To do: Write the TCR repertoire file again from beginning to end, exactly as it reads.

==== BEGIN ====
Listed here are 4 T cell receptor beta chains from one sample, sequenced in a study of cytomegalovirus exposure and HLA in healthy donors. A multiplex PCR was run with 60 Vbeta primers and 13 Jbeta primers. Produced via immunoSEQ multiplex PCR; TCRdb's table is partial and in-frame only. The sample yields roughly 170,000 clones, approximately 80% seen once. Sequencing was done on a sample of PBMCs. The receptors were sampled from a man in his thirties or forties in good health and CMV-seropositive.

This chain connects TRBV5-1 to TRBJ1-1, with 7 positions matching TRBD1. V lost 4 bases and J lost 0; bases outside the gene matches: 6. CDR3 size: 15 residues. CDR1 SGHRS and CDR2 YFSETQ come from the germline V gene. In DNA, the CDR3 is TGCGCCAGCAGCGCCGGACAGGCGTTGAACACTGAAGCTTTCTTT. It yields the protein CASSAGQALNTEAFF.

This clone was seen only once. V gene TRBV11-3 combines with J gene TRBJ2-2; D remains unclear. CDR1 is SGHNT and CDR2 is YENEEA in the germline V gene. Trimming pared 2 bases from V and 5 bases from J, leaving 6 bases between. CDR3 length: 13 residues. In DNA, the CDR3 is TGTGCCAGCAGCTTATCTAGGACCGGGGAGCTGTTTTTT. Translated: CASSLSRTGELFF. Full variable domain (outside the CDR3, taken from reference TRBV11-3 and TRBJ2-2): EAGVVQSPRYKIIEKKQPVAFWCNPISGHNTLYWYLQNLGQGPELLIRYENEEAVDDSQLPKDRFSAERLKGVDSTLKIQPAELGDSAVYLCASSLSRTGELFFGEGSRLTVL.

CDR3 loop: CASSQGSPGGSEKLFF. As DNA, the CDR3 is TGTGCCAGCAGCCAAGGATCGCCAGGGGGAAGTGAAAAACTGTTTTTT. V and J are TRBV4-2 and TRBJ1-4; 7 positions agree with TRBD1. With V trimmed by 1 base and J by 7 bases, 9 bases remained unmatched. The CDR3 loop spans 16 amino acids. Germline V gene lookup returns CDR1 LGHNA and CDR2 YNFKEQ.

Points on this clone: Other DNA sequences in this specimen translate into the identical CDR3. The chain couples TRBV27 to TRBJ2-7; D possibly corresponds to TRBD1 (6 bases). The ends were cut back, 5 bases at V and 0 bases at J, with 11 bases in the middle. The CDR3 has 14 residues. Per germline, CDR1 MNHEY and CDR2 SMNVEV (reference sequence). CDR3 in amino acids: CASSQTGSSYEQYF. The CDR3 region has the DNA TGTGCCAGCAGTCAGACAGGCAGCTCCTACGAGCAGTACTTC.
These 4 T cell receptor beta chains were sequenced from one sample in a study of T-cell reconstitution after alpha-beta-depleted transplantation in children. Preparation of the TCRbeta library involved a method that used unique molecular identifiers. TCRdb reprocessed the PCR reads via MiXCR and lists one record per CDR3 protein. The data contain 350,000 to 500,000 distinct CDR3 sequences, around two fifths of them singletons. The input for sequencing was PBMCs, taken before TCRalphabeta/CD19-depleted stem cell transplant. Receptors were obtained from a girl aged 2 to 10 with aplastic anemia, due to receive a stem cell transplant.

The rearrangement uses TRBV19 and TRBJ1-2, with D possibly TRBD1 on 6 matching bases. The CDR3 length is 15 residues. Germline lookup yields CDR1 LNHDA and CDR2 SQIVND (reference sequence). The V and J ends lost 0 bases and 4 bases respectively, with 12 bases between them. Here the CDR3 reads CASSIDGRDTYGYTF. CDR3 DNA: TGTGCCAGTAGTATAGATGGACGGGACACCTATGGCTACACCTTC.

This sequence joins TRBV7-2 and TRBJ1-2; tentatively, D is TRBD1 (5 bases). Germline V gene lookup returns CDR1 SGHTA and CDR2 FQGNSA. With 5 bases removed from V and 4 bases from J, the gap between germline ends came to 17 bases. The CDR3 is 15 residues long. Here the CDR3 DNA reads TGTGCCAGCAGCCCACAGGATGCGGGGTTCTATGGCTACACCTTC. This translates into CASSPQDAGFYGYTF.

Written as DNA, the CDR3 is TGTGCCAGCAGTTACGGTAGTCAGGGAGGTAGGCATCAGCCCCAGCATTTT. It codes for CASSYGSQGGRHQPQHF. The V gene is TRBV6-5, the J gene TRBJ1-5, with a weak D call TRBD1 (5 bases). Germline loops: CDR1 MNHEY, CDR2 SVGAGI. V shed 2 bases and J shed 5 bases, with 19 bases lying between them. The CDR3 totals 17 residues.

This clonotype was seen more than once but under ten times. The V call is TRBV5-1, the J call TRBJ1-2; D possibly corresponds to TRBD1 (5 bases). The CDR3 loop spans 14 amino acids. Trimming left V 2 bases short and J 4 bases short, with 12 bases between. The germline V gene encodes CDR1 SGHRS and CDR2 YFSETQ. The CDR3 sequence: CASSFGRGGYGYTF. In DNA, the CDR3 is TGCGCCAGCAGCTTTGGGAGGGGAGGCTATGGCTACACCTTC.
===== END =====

Listed here are 4 T cell receptor beta chains from one sample, sequenced in a study of cytomegalovirus exposure and HLA in healthy donors. A multiplex PCR was run with 60 Vbeta primers and 13 Jbeta primers. Produced via immunoSEQ multiplex PCR; TCRdb's table is partial and in-frame only. The sample yields roughly 170,000 clones, approximately 80% seen once. Sequencing was done on a sample of PBMCs. The receptors were sampled from a man in his thirties or forties in good health and CMV-seropositive.

This chain connects TRBV5-1 to TRBJ1-1, with 7 positions matching TRBD1. V lost 4 bases and J lost 0; bases outside the gene matches: 6. CDR3 size: 15 residues. CDR1 SGHRS and CDR2 YFSETQ come from the germline V gene. In DNA, the CDR3 is TGCGCCAGCAGCGCCGGACAGGCGTTGAACACTGAAGCTTTCTTT. It yields the protein CASSAGQALNTEAFF.

This clone was seen only once. V gene TRBV11-3 combines with J gene TRBJ2-2; D remains unclear. CDR1 is SGHNT and CDR2 is YENEEA in the germline V gene. Trimming pared 2 bases from V and 5 bases from J, leaving 6 bases between. CDR3 length: 13 residues. In DNA, the CDR3 is TGTGCCAGCAGCTTATCTAGGACCGGGGAGCTGTTTTTT. Translated: CASSLSRTGELFF. Full variable domain (outside the CDR3, taken from reference TRBV11-3 and TRBJ2-2): EAGVVQSPRYKIIEKKQPVAFWCNPISGHNTLYWYLQNLGQGPELLIRYENEEAVDDSQLPKDRFSAERLKGVDSTLKIQPAELGDSAVYLCASSLSRTGELFFGEGSRLTVL.

CDR3 loop: CASSQGSPGGSEKLFF. As DNA, the CDR3 is TGTGCCAGCAGCCAAGGATCGCCAGGGGGAAGTGAAAAACTGTTTTTT. V and J are TRBV4-2 and TRBJ1-4; 7 positions agree with TRBD1. With V trimmed by 1 base and J by 7 bases, 9 bases remained unmatched. The CDR3 loop spans 16 amino acids. Germline V gene lookup returns CDR1 LGHNA and CDR2 YNFKEQ.

Points on this clone: Other DNA sequences in this specimen translate into the identical CDR3. The chain couples TRBV27 to TRBJ2-7; D possibly corresponds to TRBD1 (6 bases). The ends were cut back, 5 bases at V and 0 bases at J, with 11 bases in the middle. The CDR3 has 14 residues. Per germline, CDR1 MNHEY and CDR2 SMNVEV (reference sequence). CDR3 in amino acids: CASSQTGSSYEQYF. The CDR3 region has the DNA TGTGCCAGCAGTCAGACAGGCAGCTCCTACGAGCAGTACTTC.
These 4 T cell receptor beta chains were sequenced from one sample in a study of T-cell reconstitution after alpha-beta-depleted transplantation in children. Preparation of the TCRbeta library involved a method that used unique molecular identifiers. TCRdb reprocessed the PCR reads via MiXCR and lists one record per CDR3 protein. The data contain 350,000 to 500,000 distinct CDR3 sequences, around two fifths of them singletons. The input for sequencing was PBMCs, taken before TCRalphabeta/CD19-depleted stem cell transplant. Receptors were obtained from a girl aged 2 to 10 with aplastic anemia, due to receive a stem cell transplant.

The rearrangement uses TRBV19 and TRBJ1-2, with D possibly TRBD1 on 6 matching bases. The CDR3 length is 15 residues. Germline lookup yields CDR1 LNHDA and CDR2 SQIVND (reference sequence). The V and J ends lost 0 bases and 4 bases respectively, with 12 bases between them. Here the CDR3 reads CASSIDGRDTYGYTF. CDR3 DNA: TGTGCCAGTAGTATAGATGGACGGGACACCTATGGCTACACCTTC.

This sequence joins TRBV7-2 and TRBJ1-2; tentatively, D is TRBD1 (5 bases). Germline V gene lookup returns CDR1 SGHTA and CDR2 FQGNSA. With 5 bases removed from V and 4 bases from J, the gap between germline ends came to 17 bases. The CDR3 is 15 residues long. Here the CDR3 DNA reads TGTGCCAGCAGCCCACAGGATGCGGGGTTCTATGGCTACACCTTC. This translates into CASSPQDAGFYGYTF.

Written as DNA, the CDR3 is TGTGCCAGCAGTTACGGTAGTCAGGGAGGTAGGCATCAGCCCCAGCATTTT. It codes for CASSYGSQGGRHQPQHF. The V gene is TRBV6-5, the J gene TRBJ1-5, with a weak D call TRBD1 (5 bases). Germline loops: CDR1 MNHEY, CDR2 SVGAGI. V shed 2 bases and J shed 5 bases, with 19 bases lying between them. The CDR3 totals 17 residues.

This clonotype was seen more than once but under ten times. The V call is TRBV5-1, the J call TRBJ1-2; D possibly corresponds to TRBD1 (5 bases). The CDR3 loop spans 14 amino acids. Trimming left V 2 bases short and J 4 bases short, with 12 bases between. The germline V gene encodes CDR1 SGHRS and CDR2 YFSETQ. The CDR3 sequence: CASSFGRGGYGYTF. In DNA, the CDR3 is TGCGCCAGCAGCTTTGGGAGGGGAGGCTATGGCTACACCTTC.